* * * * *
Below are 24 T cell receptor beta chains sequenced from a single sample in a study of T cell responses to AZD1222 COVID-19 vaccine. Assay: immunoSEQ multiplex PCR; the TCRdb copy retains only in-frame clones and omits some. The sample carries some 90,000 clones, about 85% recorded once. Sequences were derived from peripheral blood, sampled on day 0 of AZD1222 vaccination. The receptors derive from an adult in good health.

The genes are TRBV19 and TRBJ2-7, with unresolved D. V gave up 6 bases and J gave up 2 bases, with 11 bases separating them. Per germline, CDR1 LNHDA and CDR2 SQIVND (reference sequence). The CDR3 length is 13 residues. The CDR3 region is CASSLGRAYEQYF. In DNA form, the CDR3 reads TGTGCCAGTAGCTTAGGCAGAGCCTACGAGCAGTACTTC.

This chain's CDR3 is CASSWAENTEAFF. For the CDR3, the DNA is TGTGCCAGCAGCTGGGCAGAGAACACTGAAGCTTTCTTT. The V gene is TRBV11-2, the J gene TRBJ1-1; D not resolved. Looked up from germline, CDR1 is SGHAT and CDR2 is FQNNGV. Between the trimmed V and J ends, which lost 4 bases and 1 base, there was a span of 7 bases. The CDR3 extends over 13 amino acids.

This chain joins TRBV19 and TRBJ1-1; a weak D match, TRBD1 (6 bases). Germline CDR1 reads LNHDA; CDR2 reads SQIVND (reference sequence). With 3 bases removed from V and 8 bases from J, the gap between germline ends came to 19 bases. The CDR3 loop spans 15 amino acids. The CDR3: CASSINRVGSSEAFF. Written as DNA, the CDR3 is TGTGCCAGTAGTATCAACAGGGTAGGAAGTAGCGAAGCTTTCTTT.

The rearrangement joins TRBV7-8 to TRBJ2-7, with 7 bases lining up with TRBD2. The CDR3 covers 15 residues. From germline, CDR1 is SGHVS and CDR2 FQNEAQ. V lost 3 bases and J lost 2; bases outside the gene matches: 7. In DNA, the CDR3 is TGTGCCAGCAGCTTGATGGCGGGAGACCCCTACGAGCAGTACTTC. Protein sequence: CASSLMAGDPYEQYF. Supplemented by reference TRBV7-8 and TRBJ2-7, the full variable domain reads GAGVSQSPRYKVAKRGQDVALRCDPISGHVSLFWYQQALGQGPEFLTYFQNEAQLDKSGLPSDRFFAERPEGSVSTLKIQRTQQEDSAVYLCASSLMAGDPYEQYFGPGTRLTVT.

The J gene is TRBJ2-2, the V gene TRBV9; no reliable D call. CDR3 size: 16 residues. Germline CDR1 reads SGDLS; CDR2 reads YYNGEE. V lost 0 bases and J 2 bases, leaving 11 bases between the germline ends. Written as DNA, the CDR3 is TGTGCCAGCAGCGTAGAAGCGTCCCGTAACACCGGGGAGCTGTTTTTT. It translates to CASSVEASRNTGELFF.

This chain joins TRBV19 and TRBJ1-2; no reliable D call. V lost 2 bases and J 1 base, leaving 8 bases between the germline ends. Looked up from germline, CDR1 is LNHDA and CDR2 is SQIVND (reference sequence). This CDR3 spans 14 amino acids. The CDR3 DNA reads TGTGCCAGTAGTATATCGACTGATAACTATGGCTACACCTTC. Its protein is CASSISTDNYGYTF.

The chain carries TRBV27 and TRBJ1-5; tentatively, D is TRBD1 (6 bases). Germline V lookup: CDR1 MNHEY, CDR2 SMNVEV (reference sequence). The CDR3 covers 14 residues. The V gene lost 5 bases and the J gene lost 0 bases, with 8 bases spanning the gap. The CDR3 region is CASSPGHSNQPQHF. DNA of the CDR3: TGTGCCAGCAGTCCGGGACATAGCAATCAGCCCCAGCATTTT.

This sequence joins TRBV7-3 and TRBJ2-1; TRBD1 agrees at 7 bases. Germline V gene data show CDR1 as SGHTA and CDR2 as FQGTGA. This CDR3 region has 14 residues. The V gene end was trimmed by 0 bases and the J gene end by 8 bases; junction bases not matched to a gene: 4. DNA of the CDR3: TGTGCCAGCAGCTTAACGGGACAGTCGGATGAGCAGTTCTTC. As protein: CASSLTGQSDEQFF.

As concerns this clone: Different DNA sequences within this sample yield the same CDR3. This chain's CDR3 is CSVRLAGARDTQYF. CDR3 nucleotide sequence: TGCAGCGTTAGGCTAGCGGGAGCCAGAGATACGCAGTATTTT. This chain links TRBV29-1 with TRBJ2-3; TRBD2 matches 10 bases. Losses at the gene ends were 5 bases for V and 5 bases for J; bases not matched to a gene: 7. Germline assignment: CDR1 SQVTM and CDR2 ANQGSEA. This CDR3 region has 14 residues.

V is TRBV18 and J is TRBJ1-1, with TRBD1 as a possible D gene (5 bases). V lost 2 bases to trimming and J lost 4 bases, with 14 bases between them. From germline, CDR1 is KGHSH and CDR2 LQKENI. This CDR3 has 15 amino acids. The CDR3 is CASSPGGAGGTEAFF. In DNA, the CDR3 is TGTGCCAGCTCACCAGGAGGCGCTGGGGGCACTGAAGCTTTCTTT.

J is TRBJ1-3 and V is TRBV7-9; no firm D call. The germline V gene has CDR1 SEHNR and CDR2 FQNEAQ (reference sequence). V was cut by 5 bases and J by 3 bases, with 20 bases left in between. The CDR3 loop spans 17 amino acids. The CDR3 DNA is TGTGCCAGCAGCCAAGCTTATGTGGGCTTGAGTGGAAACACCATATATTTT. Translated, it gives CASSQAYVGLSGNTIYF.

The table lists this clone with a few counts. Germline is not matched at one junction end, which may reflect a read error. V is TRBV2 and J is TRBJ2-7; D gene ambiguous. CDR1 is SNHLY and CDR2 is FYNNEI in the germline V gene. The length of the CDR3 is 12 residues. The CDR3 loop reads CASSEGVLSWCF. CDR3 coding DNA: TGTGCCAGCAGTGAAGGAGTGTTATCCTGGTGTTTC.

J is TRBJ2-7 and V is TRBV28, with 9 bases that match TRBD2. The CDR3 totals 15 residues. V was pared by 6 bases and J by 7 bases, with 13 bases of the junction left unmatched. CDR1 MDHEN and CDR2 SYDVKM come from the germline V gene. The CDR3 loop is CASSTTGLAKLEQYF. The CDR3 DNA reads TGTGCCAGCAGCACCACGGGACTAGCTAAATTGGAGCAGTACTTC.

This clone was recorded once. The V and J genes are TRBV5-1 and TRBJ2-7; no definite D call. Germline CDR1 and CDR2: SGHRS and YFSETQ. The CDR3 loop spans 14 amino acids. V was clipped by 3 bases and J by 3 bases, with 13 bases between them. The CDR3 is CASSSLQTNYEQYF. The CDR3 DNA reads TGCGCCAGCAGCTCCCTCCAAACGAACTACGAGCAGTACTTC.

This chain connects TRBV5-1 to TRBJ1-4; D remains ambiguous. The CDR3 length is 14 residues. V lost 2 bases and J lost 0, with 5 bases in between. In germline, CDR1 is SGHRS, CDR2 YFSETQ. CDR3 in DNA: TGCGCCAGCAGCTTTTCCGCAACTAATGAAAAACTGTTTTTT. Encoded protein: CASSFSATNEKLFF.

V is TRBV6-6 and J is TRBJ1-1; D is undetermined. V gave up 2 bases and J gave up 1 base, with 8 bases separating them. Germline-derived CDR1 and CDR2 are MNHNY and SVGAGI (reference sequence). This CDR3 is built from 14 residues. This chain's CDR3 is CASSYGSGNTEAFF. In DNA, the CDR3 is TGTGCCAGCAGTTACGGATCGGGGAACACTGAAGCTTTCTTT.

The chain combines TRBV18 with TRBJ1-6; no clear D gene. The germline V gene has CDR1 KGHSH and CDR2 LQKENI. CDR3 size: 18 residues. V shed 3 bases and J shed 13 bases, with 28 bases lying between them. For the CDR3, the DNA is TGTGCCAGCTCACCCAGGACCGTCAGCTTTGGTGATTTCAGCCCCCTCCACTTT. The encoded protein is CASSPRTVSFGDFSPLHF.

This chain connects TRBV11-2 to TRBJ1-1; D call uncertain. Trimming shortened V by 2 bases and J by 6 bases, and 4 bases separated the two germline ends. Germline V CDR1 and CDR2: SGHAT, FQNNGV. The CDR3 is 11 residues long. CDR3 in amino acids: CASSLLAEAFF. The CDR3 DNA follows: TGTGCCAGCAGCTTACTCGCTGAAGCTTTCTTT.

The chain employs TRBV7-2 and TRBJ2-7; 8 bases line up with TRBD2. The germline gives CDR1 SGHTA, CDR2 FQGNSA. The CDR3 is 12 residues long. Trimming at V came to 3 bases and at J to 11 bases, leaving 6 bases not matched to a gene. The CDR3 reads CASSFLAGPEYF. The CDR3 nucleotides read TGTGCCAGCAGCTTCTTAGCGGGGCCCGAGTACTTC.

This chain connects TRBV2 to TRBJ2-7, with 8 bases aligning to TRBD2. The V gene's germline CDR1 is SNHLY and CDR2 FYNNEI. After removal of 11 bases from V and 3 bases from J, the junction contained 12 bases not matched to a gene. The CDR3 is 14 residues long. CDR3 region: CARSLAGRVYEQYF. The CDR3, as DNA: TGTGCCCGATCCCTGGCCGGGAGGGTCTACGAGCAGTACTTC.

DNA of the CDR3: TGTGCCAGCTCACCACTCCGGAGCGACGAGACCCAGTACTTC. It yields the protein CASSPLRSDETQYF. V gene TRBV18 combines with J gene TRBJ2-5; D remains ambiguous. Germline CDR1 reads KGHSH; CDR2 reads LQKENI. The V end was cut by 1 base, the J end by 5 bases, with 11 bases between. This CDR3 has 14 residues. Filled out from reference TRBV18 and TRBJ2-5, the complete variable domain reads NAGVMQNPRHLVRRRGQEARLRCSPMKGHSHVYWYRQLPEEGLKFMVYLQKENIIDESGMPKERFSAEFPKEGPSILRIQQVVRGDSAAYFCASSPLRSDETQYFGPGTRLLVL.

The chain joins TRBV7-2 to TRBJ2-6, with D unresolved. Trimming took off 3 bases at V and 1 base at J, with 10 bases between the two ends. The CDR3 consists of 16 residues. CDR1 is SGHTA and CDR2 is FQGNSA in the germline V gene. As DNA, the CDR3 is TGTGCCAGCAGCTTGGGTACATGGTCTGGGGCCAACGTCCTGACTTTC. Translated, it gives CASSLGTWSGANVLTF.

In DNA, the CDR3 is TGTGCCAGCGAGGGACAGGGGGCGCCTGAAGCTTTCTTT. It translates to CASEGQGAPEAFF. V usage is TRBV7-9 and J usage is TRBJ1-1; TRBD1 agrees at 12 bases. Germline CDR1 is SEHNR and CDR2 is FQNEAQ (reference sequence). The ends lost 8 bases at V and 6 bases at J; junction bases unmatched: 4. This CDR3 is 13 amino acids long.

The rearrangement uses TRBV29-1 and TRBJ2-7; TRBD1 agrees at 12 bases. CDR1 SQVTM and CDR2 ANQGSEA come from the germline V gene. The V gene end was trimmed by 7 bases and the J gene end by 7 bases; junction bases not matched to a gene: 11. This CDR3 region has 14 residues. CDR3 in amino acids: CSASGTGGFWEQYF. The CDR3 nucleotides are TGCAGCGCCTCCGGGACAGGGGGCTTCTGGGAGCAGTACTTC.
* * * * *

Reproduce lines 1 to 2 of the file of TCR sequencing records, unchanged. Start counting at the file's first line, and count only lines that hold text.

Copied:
Below are 24 T cell receptor beta chains sequenced from a single sample in a study of T cell responses to AZD1222 COVID-19 vaccine. Assay: immunoSEQ multiplex PCR; the TCRdb copy retains only in-frame clones and omits some. The sample carries some 90,000 clones, about 85% recorded once. Sequences were derived from peripheral blood, sampled on day 0 of AZD1222 vaccination. The receptors derive from an adult in good health.

The genes are TRBV19 and TRBJ2-7, with unresolved D. V gave up 6 bases and J gave up 2 bases, with 11 bases separating them. Per germline, CDR1 LNHDA and CDR2 SQIVND (reference sequence). The CDR3 length is 13 residues. The CDR3 region is CASSLGRAYEQYF. In DNA form, the CDR3 reads TGTGCCAGTAGCTTAGGCAGAGCCTACGAGCAGTACTTC.